The drop in CTA ridership during the pandemic was not citywide, according to a new study.
The Urban Institute found that while downtown ridership decreased, neighborhoods with more Black and Latino residents saw more sustained ridership.
The Pulaski Blue Line stop, the Conservatory Green Line stop and the Central Green Line stop, all on the West Side, saw the smallest decline in ridership. Meanwhile, the Merchandise Mart Brown/Purple Line stop, Addison Red Line stop and Monroe Blue Line stop saw the largest decline in ridership—noting that the Addison stop was closed for part of 2020 due to track upgrades.
The Urban Institute compared ridership from 2019 to 2020 in heavy rail systems: Chicago, San Francisco, New York and the DC region. In Chicago, neighborhoods with higher shares of residents of color retained far more ridership than predominantly white communities—and that trend was similar to those in other cities.
See: Transit Ridership Dropped at Heavy Rail Stations during the COVID-19 Pandemic, but Ridership Change Depended on Neighborhood Characteristics
The COVID-19 pandemic shifted millions of Americans into working from home and, in the process, reduced ridership dramatically on the nation’s bus and rail networks. Yet, in every US community, essential workers—largely people of color and people with low incomes—continued to travel to jobs, providing communities access to health care, public services, and groceries, among others.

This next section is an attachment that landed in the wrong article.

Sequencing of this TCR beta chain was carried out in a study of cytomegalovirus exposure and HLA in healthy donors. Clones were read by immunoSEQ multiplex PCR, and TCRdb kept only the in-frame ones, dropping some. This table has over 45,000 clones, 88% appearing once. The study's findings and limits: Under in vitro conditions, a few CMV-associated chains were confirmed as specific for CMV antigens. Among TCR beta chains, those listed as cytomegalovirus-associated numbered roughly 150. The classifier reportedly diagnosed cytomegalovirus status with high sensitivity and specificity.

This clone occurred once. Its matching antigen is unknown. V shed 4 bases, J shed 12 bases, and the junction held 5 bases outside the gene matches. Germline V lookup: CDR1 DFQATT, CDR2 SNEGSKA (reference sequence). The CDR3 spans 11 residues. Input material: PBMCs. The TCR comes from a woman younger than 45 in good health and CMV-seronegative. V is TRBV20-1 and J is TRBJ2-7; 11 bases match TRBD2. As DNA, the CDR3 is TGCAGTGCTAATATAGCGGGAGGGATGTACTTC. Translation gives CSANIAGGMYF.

“The report told us what we already knew—that people in our region who are the most dependent on transit are Black and Brown, low to moderate income, living on the South and West side, and are the people who are most likely what the government considers essential workers,” said Olatunji Oboi Reed, president and CEO of Equiticity, a nonprofit that focuses on transit equity. “Often we’re on the frontlines and have to take transit to get to work.”
The loss in ridership was most seen in job centers, the study found. And stations with at least 30,000 jobs nearby lost about 70% in ridership.
Erin Aleman, executive director of the Chicago Metropolitan Agency for Planning, said what this means is that planners have to think about how transit operates more locally. This could look like making more walkable transit opportunities and making mobility within communities more practical.
“When you’re servicing a downtown office market, where their peak demand trips in the morning and peak trips on the way home — we’re not seeing that like we did prior to the pandemic,” Aleman said. “It’s thinking about well, then what or who needs to move where and how frequent that service needs to be to attract riders.”
And the ridership experience should also improve for those who are most marginalized with regards to transit, Reed said. That could be improved quality in bus stops or speedier service times.
“What COVID showed us is that there are people in our region who will get by with or without it — that’s not true for the people who are experiencing the most significant of the inequities that we face,” Reed said. “Should transit not be an option for some people, their livelihoods are completely cut off.”